Replacing the use of animals in research

How can we change the current thought culture of the research community in regards to animal use in basic research? The question was asked by Kathrin Herrman in this online conference that I’m attending today.

With 20 years experience of working with animal welfare and 3Rs research in a biomedical research institute, I certainly have thoughts around that question. For transparency, the evidence base for this is only my own experience; I haven’t systematically collected data.

A challenge when tackling the question is that we don’t know a lot about how researchers actually think about the use of animals versus non-animal replacement alternatives as research models. But if we think about the research community and its practice as a reflection of collective and individual thinking, there certainly is a rather large acceptance of the use of animals. That doesn’t mean that researchers wish to use animals, it means that at least in their current context they understand that it is sometimes the best way.

Legislation is definitely not going to change this. We have very good legislation regulating animal use in research in Europe, but however much that legislation includes the aim of total replacement of animal research with non-animal methods, it is not (and should probably not be) designed to lead to that replacement. The legislative mechanism for what kind of research will be allowed is the review process for licensing experiments. In this process, researchers present their project plan to an ethics committee (or something similar, the names vary between countries). The review can lead to many changes of the project, but the choice of research method isn’t really something an ethics committee can influence much. Only people who are real experts on the research in question can in an authoritative way challenge the choice of methods, and the discussion in an ethics committee which has to evaluate projects from a wide range of topics can’t be on that level.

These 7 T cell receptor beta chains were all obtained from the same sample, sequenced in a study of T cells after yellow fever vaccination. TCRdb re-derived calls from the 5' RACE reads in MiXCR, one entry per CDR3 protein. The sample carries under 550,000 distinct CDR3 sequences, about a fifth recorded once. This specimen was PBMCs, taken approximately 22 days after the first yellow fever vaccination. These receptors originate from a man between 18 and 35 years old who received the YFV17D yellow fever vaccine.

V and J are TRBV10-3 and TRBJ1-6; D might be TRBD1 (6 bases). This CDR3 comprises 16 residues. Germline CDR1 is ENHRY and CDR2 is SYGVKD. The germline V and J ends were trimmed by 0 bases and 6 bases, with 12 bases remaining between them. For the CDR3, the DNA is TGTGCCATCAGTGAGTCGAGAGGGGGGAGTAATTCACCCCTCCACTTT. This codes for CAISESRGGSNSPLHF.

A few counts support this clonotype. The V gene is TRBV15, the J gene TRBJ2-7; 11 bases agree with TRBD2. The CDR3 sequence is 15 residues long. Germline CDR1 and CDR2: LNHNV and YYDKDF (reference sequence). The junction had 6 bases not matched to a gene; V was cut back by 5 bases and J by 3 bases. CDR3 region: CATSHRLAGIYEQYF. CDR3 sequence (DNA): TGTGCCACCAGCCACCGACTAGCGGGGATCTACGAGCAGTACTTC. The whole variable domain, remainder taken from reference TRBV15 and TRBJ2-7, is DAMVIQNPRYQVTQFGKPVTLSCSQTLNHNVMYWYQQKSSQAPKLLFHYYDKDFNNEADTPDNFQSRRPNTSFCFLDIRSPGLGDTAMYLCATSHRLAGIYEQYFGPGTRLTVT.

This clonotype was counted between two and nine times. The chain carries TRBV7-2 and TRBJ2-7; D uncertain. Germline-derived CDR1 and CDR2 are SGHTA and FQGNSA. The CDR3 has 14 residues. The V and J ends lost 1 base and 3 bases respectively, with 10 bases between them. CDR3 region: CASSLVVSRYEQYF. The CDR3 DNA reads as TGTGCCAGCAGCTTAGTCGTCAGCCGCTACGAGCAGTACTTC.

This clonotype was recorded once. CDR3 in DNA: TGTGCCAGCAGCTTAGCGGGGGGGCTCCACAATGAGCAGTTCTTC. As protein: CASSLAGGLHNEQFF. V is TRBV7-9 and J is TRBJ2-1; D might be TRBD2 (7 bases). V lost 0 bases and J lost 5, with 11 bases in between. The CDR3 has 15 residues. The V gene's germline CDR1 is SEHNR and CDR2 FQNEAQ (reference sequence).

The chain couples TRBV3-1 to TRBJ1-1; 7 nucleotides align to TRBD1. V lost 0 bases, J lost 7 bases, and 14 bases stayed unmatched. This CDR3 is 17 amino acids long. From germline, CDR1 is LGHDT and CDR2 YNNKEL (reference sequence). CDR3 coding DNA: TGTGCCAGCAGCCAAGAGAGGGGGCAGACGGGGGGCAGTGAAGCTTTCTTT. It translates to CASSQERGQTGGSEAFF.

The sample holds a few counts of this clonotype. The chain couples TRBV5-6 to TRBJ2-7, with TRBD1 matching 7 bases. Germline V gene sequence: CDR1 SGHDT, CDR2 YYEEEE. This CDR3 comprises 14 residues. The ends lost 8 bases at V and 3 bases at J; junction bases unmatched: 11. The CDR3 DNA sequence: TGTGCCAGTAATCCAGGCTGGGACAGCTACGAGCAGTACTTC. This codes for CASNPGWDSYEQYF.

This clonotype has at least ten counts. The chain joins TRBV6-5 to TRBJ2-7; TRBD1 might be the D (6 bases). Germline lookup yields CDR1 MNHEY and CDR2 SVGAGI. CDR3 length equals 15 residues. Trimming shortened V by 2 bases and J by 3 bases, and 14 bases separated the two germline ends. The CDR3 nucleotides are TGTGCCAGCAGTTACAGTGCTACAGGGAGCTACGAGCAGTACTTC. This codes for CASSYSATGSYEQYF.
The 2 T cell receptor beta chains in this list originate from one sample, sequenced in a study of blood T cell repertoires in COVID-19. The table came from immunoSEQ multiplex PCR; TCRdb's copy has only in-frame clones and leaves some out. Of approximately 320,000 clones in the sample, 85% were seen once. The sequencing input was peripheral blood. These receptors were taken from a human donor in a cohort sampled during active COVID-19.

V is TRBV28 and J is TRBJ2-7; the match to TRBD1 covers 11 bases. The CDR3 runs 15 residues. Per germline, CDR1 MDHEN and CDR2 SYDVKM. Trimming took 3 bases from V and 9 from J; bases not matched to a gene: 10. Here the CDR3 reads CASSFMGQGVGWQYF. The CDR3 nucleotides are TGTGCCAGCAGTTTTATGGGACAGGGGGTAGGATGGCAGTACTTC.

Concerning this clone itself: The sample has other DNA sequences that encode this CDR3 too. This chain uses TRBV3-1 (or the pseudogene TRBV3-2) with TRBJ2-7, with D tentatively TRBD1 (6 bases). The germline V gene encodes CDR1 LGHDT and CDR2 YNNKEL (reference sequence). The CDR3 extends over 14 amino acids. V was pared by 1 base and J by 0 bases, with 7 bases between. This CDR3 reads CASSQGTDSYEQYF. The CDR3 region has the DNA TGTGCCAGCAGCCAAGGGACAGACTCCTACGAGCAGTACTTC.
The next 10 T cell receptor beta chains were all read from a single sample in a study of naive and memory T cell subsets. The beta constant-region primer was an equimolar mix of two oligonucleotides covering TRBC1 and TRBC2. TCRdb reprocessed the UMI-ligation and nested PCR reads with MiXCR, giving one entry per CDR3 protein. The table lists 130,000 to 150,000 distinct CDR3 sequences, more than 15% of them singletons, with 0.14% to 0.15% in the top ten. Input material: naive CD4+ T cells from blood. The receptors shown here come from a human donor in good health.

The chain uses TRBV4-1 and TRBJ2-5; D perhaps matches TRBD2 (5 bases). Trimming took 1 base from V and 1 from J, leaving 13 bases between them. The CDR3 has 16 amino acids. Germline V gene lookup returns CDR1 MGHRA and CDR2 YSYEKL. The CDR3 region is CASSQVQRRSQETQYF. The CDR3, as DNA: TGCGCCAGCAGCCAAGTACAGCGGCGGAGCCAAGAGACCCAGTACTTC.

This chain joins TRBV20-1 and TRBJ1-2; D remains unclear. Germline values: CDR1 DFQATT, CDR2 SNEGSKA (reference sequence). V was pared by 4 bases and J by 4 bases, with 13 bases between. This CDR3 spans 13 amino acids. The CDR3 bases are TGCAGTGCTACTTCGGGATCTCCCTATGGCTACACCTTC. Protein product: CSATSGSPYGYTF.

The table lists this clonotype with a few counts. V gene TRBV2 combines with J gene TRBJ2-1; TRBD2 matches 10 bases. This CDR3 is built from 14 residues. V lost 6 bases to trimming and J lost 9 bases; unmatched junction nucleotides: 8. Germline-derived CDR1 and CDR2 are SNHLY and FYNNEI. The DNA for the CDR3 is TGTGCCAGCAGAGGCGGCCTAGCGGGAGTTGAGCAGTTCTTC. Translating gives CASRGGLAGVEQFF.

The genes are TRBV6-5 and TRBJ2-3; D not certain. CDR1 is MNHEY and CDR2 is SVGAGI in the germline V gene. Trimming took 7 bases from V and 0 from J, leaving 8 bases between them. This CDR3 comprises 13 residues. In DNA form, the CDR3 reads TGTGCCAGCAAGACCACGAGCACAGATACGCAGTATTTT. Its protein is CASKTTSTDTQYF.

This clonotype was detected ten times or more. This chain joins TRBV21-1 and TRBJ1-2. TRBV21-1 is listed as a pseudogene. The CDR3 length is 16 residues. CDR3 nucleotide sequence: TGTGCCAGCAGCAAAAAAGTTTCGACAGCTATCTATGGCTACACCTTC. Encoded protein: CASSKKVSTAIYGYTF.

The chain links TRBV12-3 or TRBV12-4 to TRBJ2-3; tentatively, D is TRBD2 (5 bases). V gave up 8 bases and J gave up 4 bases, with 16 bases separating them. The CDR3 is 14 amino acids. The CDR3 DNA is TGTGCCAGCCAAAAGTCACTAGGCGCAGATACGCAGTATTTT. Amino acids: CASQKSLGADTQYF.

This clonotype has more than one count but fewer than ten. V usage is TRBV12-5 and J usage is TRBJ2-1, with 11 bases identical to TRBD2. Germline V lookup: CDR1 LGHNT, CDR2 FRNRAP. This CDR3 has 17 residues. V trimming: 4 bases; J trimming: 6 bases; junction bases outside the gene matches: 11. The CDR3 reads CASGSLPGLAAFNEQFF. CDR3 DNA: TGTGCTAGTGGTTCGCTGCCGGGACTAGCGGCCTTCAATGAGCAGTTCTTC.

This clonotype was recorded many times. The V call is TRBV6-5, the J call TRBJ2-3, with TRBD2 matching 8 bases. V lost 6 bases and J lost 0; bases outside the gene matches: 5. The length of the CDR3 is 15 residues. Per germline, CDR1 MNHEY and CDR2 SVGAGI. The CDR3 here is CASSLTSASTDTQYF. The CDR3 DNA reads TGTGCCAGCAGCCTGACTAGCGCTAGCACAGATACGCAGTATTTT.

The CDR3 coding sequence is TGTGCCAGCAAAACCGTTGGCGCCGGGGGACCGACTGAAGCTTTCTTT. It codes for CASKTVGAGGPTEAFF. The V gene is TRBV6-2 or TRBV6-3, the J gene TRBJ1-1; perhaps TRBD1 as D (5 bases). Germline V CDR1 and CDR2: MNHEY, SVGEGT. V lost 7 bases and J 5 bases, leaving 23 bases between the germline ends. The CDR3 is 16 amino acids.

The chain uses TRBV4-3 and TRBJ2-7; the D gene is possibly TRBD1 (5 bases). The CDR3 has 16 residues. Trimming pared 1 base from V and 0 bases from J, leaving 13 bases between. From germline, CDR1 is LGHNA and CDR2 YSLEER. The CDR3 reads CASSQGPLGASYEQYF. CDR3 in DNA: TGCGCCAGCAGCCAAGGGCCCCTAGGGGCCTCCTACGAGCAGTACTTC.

But there can be other types of “external” influence on researchers’ choice. The currencies in research are successful funding applications and published papers. So decisions that affect funding attribution and publication acceptance will be highly influential. The challenge in influencing culture that way is that funding and publication decisions are still made by scientists – so it is still about changing how scientists think.

My own personal belief is that the change from animal to non-animal methods come through a combination of concerns about the use of animals (which many scientists have; they are after all often the ones who have to carry out the experiments) and availability of non-animal models which are actually better than animal models. The current development of organoids and advanced 3D models is very interesting from this perspective.

The overall research infrastructure is also important. Funding and publication decisions are part of that, but also the support structure that exist in the immediate environment. If I think about my own organisation, we provide excellent support for people who plan to use animals (and we are legally required to do that, people need to have training to get a license, the animal house need to be licensed and have enough personnel etc). We need to provide the same amount of support for people who want to use advanced non-animal models.

And in most research institutions that is far from where we are today.

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